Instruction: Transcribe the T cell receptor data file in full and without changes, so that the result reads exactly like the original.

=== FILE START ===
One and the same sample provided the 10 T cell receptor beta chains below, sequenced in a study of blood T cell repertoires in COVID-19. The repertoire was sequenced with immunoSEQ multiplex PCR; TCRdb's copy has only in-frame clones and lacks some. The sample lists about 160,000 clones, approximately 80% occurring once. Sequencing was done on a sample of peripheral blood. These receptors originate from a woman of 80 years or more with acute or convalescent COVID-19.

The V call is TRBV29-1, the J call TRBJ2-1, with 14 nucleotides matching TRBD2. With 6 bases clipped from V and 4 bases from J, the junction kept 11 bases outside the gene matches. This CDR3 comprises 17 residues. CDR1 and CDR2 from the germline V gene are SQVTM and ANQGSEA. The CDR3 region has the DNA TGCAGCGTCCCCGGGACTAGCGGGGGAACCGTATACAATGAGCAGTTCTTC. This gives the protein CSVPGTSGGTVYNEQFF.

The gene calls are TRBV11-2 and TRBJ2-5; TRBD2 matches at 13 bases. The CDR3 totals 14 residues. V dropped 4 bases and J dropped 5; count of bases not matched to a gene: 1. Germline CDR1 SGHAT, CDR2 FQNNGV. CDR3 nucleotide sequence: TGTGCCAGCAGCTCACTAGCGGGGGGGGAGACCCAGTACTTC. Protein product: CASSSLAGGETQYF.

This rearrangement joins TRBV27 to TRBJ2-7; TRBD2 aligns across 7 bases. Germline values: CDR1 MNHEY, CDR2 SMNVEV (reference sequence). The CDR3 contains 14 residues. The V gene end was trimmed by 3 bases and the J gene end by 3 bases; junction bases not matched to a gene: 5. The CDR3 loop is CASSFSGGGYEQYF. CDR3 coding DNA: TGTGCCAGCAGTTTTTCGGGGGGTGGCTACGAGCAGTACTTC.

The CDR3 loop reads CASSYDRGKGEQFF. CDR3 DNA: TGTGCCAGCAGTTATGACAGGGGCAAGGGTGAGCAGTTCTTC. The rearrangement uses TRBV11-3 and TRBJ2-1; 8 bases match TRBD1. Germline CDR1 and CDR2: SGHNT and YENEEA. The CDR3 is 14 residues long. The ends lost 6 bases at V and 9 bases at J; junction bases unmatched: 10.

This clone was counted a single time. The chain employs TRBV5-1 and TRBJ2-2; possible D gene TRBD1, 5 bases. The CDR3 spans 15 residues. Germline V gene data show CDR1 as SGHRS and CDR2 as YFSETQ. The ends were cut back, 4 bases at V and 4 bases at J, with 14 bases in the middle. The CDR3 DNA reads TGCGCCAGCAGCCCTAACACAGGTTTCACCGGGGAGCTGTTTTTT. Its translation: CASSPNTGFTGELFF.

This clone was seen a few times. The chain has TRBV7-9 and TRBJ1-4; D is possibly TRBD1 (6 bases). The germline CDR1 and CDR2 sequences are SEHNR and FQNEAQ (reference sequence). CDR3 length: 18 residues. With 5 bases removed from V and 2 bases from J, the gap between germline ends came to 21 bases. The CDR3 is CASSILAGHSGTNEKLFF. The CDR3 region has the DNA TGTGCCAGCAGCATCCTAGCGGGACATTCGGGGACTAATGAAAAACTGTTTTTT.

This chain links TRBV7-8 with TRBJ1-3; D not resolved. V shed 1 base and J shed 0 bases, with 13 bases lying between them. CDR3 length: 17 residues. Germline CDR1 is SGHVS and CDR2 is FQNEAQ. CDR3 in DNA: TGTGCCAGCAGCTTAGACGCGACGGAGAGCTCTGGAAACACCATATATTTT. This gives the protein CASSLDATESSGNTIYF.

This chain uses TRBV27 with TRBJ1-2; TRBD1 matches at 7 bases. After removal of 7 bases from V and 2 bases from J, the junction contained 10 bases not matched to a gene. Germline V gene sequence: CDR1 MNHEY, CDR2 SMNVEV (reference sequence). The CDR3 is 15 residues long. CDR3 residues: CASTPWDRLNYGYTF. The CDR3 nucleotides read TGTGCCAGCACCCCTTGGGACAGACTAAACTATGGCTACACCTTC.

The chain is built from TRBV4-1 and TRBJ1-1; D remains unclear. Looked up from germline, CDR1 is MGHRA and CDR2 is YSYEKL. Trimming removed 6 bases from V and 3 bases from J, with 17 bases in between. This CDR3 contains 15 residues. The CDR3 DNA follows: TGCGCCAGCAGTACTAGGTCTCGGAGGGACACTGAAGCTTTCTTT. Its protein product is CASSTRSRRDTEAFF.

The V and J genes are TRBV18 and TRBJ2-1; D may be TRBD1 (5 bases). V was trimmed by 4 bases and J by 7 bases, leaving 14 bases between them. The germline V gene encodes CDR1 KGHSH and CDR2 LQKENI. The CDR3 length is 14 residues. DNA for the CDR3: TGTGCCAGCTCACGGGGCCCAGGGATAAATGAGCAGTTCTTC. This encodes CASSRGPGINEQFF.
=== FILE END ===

One and the same sample provided the 10 T cell receptor beta chains below, sequenced in a study of blood T cell repertoires in COVID-19. The repertoire was sequenced with immunoSEQ multiplex PCR; TCRdb's copy has only in-frame clones and lacks some. The sample lists about 160,000 clones, approximately 80% occurring once. Sequencing was done on a sample of peripheral blood. These receptors originate from a woman of 80 years or more with acute or convalescent COVID-19.

The V call is TRBV29-1, the J call TRBJ2-1, with 14 nucleotides matching TRBD2. With 6 bases clipped from V and 4 bases from J, the junction kept 11 bases outside the gene matches. This CDR3 comprises 17 residues. CDR1 and CDR2 from the germline V gene are SQVTM and ANQGSEA. The CDR3 region has the DNA TGCAGCGTCCCCGGGACTAGCGGGGGAACCGTATACAATGAGCAGTTCTTC. This gives the protein CSVPGTSGGTVYNEQFF.

The gene calls are TRBV11-2 and TRBJ2-5; TRBD2 matches at 13 bases. The CDR3 totals 14 residues. V dropped 4 bases and J dropped 5; count of bases not matched to a gene: 1. Germline CDR1 SGHAT, CDR2 FQNNGV. CDR3 nucleotide sequence: TGTGCCAGCAGCTCACTAGCGGGGGGGGAGACCCAGTACTTC. Protein product: CASSSLAGGETQYF.

This rearrangement joins TRBV27 to TRBJ2-7; TRBD2 aligns across 7 bases. Germline values: CDR1 MNHEY, CDR2 SMNVEV (reference sequence). The CDR3 contains 14 residues. The V gene end was trimmed by 3 bases and the J gene end by 3 bases; junction bases not matched to a gene: 5. The CDR3 loop is CASSFSGGGYEQYF. CDR3 coding DNA: TGTGCCAGCAGTTTTTCGGGGGGTGGCTACGAGCAGTACTTC.

The CDR3 loop reads CASSYDRGKGEQFF. CDR3 DNA: TGTGCCAGCAGTTATGACAGGGGCAAGGGTGAGCAGTTCTTC. The rearrangement uses TRBV11-3 and TRBJ2-1; 8 bases match TRBD1. Germline CDR1 and CDR2: SGHNT and YENEEA. The CDR3 is 14 residues long. The ends lost 6 bases at V and 9 bases at J; junction bases unmatched: 10.

This clone was counted a single time. The chain employs TRBV5-1 and TRBJ2-2; possible D gene TRBD1, 5 bases. The CDR3 spans 15 residues. Germline V gene data show CDR1 as SGHRS and CDR2 as YFSETQ. The ends were cut back, 4 bases at V and 4 bases at J, with 14 bases in the middle. The CDR3 DNA reads TGCGCCAGCAGCCCTAACACAGGTTTCACCGGGGAGCTGTTTTTT. Its translation: CASSPNTGFTGELFF.

This clone was seen a few times. The chain has TRBV7-9 and TRBJ1-4; D is possibly TRBD1 (6 bases). The germline CDR1 and CDR2 sequences are SEHNR and FQNEAQ (reference sequence). CDR3 length: 18 residues. With 5 bases removed from V and 2 bases from J, the gap between germline ends came to 21 bases. The CDR3 is CASSILAGHSGTNEKLFF. The CDR3 region has the DNA TGTGCCAGCAGCATCCTAGCGGGACATTCGGGGACTAATGAAAAACTGTTTTTT.

This chain links TRBV7-8 with TRBJ1-3; D not resolved. V shed 1 base and J shed 0 bases, with 13 bases lying between them. CDR3 length: 17 residues. Germline CDR1 is SGHVS and CDR2 is FQNEAQ. CDR3 in DNA: TGTGCCAGCAGCTTAGACGCGACGGAGAGCTCTGGAAACACCATATATTTT. This gives the protein CASSLDATESSGNTIYF.

This chain uses TRBV27 with TRBJ1-2; TRBD1 matches at 7 bases. After removal of 7 bases from V and 2 bases from J, the junction contained 10 bases not matched to a gene. Germline V gene sequence: CDR1 MNHEY, CDR2 SMNVEV (reference sequence). The CDR3 is 15 residues long. CDR3 residues: CASTPWDRLNYGYTF. The CDR3 nucleotides read TGTGCCAGCACCCCTTGGGACAGACTAAACTATGGCTACACCTTC.

The chain is built from TRBV4-1 and TRBJ1-1; D remains unclear. Looked up from germline, CDR1 is MGHRA and CDR2 is YSYEKL. Trimming removed 6 bases from V and 3 bases from J, with 17 bases in between. This CDR3 contains 15 residues. The CDR3 DNA follows: TGCGCCAGCAGTACTAGGTCTCGGAGGGACACTGAAGCTTTCTTT. Its protein product is CASSTRSRRDTEAFF.

The V and J genes are TRBV18 and TRBJ2-1; D may be TRBD1 (5 bases). V was trimmed by 4 bases and J by 7 bases, leaving 14 bases between them. The germline V gene encodes CDR1 KGHSH and CDR2 LQKENI. The CDR3 length is 14 residues. DNA for the CDR3: TGTGCCAGCTCACGGGGCCCAGGGATAAATGAGCAGTTCTTC. This encodes CASSRGPGINEQFF.